While experience is not a quantifiable measurement, some calculations based on the activities of contributors were used to make some predictions. For example, the number of active OSM contributors and the size of the drawing areas where they were active can be used for this purpose. In addition, the selection criteria of the road data, which were drawn or integrated into the system, made it easy to make inferences about the experiences of contributors. There were explicit differences between the wide roads (motorways) and narrow roads (residential). While motorways can be seen and drawn easily on small and medium scale satellite images because of their width, residential roads can be seen and drawn only on more detailed large scale images or by using the Global Positioning System. In this study, the experience levels of OSM contributors were examined by using these criteria. Wide/narrow (width) or long/short (length) variations of roads could determine the drawing preferences. Some calculations were conducted to detect the preferences. Activation density measures the density of active contributors in the activation (drawing) area. This makes it easy to decide when the roads were contributed to intensely. The contributors mapped road data in larger areas with less numbers of active contributors during early periods of the OSM project than latter periods (Figure 6, Figure 7). In the beginning, they probably used the online drawing interface for the first time, and so their preferences were determined to be longer and explicit roads. The activation area in 2007 had the largest value and, as stated in the upper temporal completeness results, the volunteers preferred to contribute mainly long roads, like motorways, at that time (Figure 4a, Figure 6, Figure 7). However, after 2014, the area had smaller values and the volunteers started to contribute highly detailed roads, like residential roads (Figure 4b, Figure 6, Figure 7). This indicates that there was a relation between activations and level of detail. Since it was assumed that the experience of contributors rises every year with the accumulation of contributions, more experienced volunteers preferred to contribute highly detailed roads and less experienced volunteers preferred the less detailed roads. Figure 8 presents the distribution of the ratio of residential roads to all roads and activation density year by year. They both result in similar linear trends, excluding a few segments. This supports the idea that the experience of OSM contributors has a positive effect on the level of detail of road contributions.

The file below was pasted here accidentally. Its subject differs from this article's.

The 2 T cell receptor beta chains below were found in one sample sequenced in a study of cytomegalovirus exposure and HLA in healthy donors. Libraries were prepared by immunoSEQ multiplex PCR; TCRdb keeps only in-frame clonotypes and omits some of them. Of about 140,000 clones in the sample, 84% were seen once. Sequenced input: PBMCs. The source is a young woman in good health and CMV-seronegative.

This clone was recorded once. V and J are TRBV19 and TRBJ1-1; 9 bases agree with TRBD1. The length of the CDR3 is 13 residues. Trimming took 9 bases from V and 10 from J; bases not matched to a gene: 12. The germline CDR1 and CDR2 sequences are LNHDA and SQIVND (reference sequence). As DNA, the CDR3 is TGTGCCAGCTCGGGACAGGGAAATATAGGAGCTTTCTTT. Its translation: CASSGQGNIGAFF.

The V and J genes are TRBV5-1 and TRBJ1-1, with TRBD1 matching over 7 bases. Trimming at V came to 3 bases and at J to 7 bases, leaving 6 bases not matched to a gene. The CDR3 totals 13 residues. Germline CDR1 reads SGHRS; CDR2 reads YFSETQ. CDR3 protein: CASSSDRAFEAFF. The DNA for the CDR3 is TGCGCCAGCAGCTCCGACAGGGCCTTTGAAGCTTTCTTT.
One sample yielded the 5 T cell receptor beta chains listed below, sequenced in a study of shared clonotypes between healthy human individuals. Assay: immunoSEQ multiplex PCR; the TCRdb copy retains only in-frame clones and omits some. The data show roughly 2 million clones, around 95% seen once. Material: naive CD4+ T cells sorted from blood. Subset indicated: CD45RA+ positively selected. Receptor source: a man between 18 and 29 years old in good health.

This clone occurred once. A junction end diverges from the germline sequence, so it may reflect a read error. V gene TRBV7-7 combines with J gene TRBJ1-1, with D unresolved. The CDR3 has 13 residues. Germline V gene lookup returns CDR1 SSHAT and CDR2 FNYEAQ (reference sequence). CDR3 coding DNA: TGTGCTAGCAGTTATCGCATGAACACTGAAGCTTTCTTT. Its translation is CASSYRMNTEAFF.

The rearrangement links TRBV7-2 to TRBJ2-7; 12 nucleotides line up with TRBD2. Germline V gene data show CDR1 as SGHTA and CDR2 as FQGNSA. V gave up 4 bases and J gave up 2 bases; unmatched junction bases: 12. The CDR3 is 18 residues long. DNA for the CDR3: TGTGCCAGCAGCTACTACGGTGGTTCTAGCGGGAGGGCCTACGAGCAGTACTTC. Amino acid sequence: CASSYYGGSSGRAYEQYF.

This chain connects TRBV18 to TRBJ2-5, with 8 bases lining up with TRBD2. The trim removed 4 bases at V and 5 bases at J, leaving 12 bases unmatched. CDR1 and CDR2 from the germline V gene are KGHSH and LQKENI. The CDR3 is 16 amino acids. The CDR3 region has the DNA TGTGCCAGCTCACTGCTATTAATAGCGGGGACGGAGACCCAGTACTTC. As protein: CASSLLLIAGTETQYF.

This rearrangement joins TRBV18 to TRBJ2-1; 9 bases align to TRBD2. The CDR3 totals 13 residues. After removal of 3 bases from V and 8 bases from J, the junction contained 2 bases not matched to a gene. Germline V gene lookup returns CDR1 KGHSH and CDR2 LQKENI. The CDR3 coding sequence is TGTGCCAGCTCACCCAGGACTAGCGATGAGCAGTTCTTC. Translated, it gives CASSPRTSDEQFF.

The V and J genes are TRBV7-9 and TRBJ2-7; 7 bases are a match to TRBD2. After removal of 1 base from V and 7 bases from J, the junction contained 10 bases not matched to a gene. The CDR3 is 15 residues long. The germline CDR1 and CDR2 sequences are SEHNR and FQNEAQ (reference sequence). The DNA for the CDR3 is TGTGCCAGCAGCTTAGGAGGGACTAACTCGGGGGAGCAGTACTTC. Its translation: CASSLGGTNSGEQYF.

The distributions of mean and weighted mean sinuosity values are shown in Figure 9. The results show that the roads-tp with higher sinuosity values were added earlier in 2007–2008. As an assumption, relatively more experienced contributors preferred the lower sinuosity indexed roads-tp, like residential roads in the inner city. This observation was parallel with the results of the study from Beijing [1]. Most of the OSM users contributed relatively straight and short roads (residential) in both Ankara and Beijing. In 2012, the mean of weighted sinuosity, the degree of centrality, and PageRank graphs peaked to indicate that the high sinuosity indexed roads-tp contributed at this time were more important.